Imperial College London

One million primary school children signed up to run The Daily Mile

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School children running

One in five primary schools in England have registered for The Daily Mile, an initiative that encourages children to run or jog for 15 minutes daily.

The findings, from researchers at Imperial College London, University College London and the University of Cambridge, and published in the Journal of Epidemiology and Community Health, suggest the scheme has been particularly popular in urban and deprived areas and could be reaching over one million children in 3,502 primary schools across England.

Currently less than half of children and young people in the UK meet the recommendation of an average of 60 minutes of physical activity daily Tishya Venkatraman Study author

The initiative was launched in Scotland in 2012 by headteacher Elaine Wyllie MBE as an initiative to incorporate activity in the school day. The Daily Mile encourages children to run or jog, for 15 minutes, at their own pace, every day.

The research was funded by the NIHR School for Public Health Research as well as The Daily Mile Foundation, supported by INEOS.

Tishya Venkatraman, first author of the research from Imperial’s School of Public Health, said: “Currently less than half of children and young people in the UK meet the recommendation of an average of 60 minutes of physical activity daily. Our results are encouraging as they suggest one in five schools have registered for The Daily Mile initiative, which builds activity into the school day. The Daily Mile can be carried out at safe social distances, which makes it suitable for our current times.”

Tishya Venkatraman added: “It is reassuring that previously hard to reach groups, like those schools in deprived urban postcodes, and those with large pupil numbers, are just as likely to sign up to The Daily Mile as other schools. This is important because so often wide rollout of health policies and interventions can in some cases act to widen health disparities – especially interventions that depend on individuals voluntarily changing their behaviour.

"Health behaviour is not always a choice, especially for children who do not always have control over when they are allowed to be active. Teachers say the appeal of The Daily Mile is its simplicity and adaptability which is reflected in its widespread uptake.”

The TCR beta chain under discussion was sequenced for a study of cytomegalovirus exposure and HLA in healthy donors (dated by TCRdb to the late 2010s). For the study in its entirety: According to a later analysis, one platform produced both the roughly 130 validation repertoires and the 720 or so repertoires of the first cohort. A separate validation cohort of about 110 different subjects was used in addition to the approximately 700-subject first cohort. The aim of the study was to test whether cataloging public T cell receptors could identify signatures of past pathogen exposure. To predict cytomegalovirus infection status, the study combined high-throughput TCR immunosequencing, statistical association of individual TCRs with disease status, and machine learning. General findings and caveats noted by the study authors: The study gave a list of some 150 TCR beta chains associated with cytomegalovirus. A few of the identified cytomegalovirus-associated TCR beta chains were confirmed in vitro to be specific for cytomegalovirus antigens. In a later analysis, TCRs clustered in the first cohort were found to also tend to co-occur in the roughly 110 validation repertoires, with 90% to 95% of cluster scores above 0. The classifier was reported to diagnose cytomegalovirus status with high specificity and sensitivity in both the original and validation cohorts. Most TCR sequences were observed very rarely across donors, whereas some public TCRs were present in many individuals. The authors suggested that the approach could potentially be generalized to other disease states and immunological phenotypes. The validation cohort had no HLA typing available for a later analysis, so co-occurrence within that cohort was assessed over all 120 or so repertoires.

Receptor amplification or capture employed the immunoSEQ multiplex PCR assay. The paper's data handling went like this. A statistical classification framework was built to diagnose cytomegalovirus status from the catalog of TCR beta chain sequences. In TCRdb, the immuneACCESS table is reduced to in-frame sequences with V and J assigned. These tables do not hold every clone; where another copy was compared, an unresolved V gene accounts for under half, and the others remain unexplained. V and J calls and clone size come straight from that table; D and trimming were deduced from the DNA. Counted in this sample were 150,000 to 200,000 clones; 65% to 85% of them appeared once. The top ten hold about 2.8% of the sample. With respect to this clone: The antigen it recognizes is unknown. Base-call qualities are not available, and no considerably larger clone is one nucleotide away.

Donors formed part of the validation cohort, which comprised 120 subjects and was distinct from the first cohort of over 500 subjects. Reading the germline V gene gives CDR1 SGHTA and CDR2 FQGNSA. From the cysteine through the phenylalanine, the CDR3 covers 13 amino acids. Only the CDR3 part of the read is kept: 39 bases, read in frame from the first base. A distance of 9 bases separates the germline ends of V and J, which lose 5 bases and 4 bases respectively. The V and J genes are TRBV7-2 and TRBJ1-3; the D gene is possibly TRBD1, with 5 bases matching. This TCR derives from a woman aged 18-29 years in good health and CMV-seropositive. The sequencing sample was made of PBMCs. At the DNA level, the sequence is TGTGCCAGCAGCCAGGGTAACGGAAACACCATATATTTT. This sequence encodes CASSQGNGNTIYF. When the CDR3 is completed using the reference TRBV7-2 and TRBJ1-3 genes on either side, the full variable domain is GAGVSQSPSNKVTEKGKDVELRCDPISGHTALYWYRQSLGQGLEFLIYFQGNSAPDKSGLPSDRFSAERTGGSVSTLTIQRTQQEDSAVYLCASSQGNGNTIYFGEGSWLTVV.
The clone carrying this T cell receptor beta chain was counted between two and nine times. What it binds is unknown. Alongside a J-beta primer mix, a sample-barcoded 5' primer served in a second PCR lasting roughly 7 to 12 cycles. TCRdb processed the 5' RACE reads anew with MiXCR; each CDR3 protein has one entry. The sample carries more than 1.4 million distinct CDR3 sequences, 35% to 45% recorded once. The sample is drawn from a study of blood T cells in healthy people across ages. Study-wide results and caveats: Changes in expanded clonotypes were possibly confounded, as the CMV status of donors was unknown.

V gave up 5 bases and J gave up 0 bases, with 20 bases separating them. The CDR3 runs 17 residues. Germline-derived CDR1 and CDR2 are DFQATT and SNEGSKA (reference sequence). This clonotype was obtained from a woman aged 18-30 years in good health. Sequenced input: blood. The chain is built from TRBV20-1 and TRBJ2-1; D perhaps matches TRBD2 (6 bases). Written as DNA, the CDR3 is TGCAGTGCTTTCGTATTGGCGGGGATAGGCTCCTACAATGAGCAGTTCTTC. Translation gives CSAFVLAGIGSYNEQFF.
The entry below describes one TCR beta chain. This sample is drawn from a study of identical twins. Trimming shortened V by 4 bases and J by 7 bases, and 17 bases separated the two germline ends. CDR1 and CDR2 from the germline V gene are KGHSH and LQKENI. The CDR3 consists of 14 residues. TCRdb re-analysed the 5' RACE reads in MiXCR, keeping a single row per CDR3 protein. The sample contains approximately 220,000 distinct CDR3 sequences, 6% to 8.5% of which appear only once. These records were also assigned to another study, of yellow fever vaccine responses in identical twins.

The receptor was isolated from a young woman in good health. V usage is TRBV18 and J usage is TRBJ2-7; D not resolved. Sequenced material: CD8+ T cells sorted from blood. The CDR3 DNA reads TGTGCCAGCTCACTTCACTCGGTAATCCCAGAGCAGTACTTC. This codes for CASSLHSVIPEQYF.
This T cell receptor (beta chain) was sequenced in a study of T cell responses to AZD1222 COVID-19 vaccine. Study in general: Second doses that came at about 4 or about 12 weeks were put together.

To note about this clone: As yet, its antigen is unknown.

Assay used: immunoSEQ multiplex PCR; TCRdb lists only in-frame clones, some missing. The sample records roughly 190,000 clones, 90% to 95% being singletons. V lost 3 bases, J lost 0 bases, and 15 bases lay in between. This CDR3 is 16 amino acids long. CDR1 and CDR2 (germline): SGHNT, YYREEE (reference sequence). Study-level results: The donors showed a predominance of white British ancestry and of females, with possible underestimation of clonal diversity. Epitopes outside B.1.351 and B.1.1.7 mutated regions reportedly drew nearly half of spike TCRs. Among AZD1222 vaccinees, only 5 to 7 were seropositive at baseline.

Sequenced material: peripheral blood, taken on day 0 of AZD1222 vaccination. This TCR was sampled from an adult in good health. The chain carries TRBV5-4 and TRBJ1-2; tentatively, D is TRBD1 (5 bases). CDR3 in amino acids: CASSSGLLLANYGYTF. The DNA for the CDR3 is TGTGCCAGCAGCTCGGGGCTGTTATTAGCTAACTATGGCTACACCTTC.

Disadvantaged primary schools

The study included all state funded primary schools in England from 2012-2018. It is the first national study to characterise primary school uptake of a whole school-based physical activity intervention.

The study suggested The Daily Mile appears to be reaching more disadvantaged primary school populations in urban areas where obesity prevalence is highest.

On a national scale, this can address many pressing needs around children’s health across the UK Elaine Wyllie MBE The Daily Mile founder

The Daily Mile registered schools include those with both high and low educational attainment, and are in areas with high and low physical activity. The initiative had been popular in most geographical regions across the country.

The researchers add there was significant variation in registration to The Daily Mile by local authority, which is in keeping with other research that has found that some local authorities to be actively promoting The Daily Mile.

The research team explained their data only shows the number of schools that registered for the initiative and does not give an indication of whether the schools continued to participate.

No child left behind

Elaine Wyllie MBE, Founder of The Daily Mile, said: “I’m so pleased that this new research highlights the social reach of The Daily Mile. It demonstrates how children in all areas of the country are enjoying the benefits it brings and on a scale which can help to address the health inequality gap faced by disadvantaged children.

"All children, regardless of their circumstances, are given free access to an enjoyable and sustainable physical activity which impacts positively on their health and wellbeing. The sheer simplicity of The Daily Mile helps to remove barriers to participation in physical activity and it can be introduced easily in any school, anywhere in the country, with no child left behind. On a national scale, this can address many pressing needs around children’s health across the UK.”

The Daily Mile could be a much needed scheme for helping children stay well throughout the pandemic Professor Sonia Saxena Study author

 A related study, launched this month, will track the impact of The Daily Mile initiative across all Greater London primary schools. Called the iMprOVE study, the research is one of the largest evaluations of its kind to monitor the impact of The Daily Mile on children’s physical activity, health and wellbeing over their primary school years.

Professor Sonia Saxena, senior author of the study and head of the Child Health Unit at Imperial added: “It’s important to ensure children get regular classroom breaks to reduce the spread of COVID 19, as well as benefit from getting the chance to be physically active after these long months of lockdown. Physical activity is crucial for children’s physical and mental health, and The Daily Mile could be a much needed scheme for helping children stay well throughout the pandemic.”

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'Sociodemographic profiles, educational attainment and physical activity associated with The Daily Mile registration in primary schools in England – a national cross-sectional linkage study’ is published in the Journal of Epidemiology and Community Health.

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Kate Wighton

Kate Wighton
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